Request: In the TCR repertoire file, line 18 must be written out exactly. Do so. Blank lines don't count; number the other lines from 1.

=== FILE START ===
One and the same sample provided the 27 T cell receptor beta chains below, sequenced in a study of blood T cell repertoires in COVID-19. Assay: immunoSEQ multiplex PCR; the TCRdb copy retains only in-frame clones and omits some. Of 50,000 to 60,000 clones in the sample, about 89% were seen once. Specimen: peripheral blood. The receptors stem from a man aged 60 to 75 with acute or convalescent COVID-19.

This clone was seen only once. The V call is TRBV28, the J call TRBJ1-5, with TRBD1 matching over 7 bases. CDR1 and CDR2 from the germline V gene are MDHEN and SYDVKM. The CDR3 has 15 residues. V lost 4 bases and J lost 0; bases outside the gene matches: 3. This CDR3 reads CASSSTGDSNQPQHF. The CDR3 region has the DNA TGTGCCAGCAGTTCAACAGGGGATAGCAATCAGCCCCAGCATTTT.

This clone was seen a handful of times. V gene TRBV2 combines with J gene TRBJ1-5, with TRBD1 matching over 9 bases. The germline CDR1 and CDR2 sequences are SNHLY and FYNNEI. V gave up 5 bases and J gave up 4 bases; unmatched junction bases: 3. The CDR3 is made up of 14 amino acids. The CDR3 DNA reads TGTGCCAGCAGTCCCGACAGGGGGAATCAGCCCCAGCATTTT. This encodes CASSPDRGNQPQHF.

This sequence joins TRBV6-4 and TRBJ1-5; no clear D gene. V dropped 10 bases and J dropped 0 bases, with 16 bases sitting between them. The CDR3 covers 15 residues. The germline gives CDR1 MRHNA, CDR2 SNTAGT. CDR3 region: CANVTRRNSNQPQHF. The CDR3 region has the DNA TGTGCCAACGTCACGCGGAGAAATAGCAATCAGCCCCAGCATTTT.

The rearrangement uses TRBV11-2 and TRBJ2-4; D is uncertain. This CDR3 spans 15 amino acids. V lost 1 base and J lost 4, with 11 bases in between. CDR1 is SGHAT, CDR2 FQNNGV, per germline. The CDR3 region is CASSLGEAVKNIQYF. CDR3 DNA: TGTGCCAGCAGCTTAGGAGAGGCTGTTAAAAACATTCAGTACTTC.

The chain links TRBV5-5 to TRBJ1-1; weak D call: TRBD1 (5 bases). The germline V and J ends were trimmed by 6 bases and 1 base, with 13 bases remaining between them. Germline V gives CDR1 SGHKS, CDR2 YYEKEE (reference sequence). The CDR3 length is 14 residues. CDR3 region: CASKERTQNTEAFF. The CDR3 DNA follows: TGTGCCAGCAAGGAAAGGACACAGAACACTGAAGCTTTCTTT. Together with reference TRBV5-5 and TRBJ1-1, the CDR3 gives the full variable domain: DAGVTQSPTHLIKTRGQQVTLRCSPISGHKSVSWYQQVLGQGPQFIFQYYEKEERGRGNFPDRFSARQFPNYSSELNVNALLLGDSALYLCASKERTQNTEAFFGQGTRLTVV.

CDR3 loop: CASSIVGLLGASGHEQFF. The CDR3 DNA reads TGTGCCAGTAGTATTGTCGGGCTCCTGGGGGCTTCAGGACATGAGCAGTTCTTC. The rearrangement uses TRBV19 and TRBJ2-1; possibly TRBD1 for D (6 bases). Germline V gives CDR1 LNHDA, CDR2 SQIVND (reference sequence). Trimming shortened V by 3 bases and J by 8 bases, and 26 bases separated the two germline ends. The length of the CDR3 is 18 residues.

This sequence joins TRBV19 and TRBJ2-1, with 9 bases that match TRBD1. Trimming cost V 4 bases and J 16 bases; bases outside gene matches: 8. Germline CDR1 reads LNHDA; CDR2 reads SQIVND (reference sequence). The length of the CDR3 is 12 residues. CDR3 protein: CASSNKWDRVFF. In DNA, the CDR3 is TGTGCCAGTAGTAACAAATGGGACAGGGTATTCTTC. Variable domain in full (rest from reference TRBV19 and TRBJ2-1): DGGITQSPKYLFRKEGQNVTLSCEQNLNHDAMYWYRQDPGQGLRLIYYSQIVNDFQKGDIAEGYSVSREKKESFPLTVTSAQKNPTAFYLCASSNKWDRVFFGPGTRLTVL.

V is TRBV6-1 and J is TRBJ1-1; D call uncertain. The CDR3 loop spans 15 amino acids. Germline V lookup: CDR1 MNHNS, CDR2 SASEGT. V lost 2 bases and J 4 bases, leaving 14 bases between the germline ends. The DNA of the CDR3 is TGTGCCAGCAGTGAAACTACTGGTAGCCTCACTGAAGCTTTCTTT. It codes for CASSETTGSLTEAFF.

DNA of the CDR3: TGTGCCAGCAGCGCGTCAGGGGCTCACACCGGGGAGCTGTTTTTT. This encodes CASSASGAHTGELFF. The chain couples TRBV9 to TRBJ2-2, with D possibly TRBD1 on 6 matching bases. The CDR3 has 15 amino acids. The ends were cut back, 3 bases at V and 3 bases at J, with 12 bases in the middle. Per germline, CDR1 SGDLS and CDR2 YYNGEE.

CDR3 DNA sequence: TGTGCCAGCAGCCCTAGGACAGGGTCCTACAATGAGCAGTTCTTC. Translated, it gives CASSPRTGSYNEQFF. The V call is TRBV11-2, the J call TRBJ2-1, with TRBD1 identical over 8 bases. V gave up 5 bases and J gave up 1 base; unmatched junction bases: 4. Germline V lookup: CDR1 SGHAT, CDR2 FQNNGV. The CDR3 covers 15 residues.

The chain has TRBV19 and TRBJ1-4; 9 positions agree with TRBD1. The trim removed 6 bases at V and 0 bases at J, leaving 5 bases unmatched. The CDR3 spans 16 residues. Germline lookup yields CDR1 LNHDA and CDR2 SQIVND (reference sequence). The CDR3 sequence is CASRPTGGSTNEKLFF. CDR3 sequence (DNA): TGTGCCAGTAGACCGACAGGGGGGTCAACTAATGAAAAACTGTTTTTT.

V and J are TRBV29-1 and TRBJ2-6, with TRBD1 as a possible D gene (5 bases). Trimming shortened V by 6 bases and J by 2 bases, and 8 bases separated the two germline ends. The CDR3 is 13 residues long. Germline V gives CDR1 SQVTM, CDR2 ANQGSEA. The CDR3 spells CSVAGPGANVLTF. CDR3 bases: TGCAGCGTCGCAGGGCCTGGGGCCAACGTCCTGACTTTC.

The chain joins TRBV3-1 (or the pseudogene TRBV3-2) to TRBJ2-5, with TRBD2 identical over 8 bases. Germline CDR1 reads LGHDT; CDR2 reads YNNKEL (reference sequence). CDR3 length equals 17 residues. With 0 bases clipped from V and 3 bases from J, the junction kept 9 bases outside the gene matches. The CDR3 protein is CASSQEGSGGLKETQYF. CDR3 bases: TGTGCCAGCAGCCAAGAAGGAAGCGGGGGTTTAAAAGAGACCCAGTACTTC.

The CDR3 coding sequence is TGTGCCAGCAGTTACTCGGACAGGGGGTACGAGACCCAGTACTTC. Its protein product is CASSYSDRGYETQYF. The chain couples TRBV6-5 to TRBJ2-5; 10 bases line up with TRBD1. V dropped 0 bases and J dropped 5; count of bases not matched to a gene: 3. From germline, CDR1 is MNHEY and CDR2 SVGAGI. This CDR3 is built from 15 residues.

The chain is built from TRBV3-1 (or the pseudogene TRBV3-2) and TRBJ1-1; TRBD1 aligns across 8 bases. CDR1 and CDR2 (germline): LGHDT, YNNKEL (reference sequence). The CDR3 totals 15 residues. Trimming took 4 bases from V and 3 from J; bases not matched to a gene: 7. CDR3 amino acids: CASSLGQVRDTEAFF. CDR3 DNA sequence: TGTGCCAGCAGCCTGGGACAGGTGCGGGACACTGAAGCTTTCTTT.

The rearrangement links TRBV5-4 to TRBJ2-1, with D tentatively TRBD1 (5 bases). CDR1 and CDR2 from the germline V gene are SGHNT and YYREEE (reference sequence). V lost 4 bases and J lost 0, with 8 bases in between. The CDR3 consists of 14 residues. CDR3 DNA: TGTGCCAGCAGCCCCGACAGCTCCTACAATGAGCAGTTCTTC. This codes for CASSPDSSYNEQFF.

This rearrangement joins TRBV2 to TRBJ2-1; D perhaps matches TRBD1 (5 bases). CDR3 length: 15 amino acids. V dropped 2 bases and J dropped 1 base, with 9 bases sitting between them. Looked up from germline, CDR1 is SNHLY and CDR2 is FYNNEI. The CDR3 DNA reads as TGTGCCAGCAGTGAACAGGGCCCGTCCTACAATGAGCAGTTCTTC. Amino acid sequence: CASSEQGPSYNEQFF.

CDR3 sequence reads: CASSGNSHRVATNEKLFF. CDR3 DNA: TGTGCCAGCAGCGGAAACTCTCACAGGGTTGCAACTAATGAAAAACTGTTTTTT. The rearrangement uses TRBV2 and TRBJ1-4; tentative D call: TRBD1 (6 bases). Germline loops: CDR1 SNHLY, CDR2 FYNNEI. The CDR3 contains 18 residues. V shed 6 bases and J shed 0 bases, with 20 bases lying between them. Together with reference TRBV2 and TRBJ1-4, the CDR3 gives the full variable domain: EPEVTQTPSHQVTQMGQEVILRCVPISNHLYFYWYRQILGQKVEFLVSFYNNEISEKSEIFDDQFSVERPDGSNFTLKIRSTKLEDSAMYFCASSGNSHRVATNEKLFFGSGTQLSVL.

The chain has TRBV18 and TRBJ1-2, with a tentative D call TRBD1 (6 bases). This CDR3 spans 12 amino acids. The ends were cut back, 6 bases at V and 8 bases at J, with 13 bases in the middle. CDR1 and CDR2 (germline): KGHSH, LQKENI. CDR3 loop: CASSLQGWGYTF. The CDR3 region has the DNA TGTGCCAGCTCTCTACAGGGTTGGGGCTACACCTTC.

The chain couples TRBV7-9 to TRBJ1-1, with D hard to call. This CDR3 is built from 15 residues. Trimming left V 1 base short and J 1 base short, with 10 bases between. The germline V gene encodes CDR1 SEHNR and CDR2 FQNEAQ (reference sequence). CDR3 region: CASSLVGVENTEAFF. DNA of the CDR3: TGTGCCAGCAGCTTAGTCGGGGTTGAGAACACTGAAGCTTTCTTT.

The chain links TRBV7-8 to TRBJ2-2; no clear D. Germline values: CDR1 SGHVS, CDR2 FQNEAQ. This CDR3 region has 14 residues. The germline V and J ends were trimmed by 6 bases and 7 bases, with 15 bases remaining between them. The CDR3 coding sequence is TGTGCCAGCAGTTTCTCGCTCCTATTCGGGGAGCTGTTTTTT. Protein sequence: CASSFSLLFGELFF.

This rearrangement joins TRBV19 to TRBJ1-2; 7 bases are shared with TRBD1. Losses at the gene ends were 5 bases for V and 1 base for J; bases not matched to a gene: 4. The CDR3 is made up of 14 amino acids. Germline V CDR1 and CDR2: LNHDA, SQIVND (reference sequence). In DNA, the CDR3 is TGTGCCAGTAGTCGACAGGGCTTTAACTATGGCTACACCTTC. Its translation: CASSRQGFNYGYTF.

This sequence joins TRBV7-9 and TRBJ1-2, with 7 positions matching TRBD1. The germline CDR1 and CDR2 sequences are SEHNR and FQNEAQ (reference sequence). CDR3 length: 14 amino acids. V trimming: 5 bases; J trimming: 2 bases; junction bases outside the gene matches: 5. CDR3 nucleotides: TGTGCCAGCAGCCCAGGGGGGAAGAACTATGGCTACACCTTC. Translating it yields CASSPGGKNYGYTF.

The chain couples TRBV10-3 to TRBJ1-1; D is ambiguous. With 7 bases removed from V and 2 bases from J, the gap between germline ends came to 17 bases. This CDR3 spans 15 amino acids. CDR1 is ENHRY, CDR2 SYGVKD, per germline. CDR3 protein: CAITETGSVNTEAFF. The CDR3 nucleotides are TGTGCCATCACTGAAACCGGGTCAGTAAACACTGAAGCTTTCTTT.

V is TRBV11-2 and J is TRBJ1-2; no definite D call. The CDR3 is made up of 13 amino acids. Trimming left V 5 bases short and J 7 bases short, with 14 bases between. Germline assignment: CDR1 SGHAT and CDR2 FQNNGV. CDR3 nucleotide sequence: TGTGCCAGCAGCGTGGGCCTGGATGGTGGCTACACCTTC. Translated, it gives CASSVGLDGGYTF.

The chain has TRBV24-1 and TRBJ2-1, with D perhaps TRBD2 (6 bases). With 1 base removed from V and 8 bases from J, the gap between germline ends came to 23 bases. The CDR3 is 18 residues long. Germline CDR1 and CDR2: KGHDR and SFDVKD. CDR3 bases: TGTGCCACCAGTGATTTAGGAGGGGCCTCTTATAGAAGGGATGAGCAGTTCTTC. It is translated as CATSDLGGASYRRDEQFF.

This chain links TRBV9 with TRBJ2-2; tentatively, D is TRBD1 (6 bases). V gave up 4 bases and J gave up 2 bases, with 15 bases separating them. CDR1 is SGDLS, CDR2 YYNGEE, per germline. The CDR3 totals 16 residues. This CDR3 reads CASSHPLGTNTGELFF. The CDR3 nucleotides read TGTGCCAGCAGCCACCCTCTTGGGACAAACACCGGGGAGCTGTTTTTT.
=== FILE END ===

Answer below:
This rearrangement joins TRBV2 to TRBJ2-1; D perhaps matches TRBD1 (5 bases). CDR3 length: 15 amino acids. V dropped 2 bases and J dropped 1 base, with 9 bases sitting between them. Looked up from germline, CDR1 is SNHLY and CDR2 is FYNNEI. The CDR3 DNA reads as TGTGCCAGCAGTGAACAGGGCCCGTCCTACAATGAGCAGTTCTTC. Amino acid sequence: CASSEQGPSYNEQFF.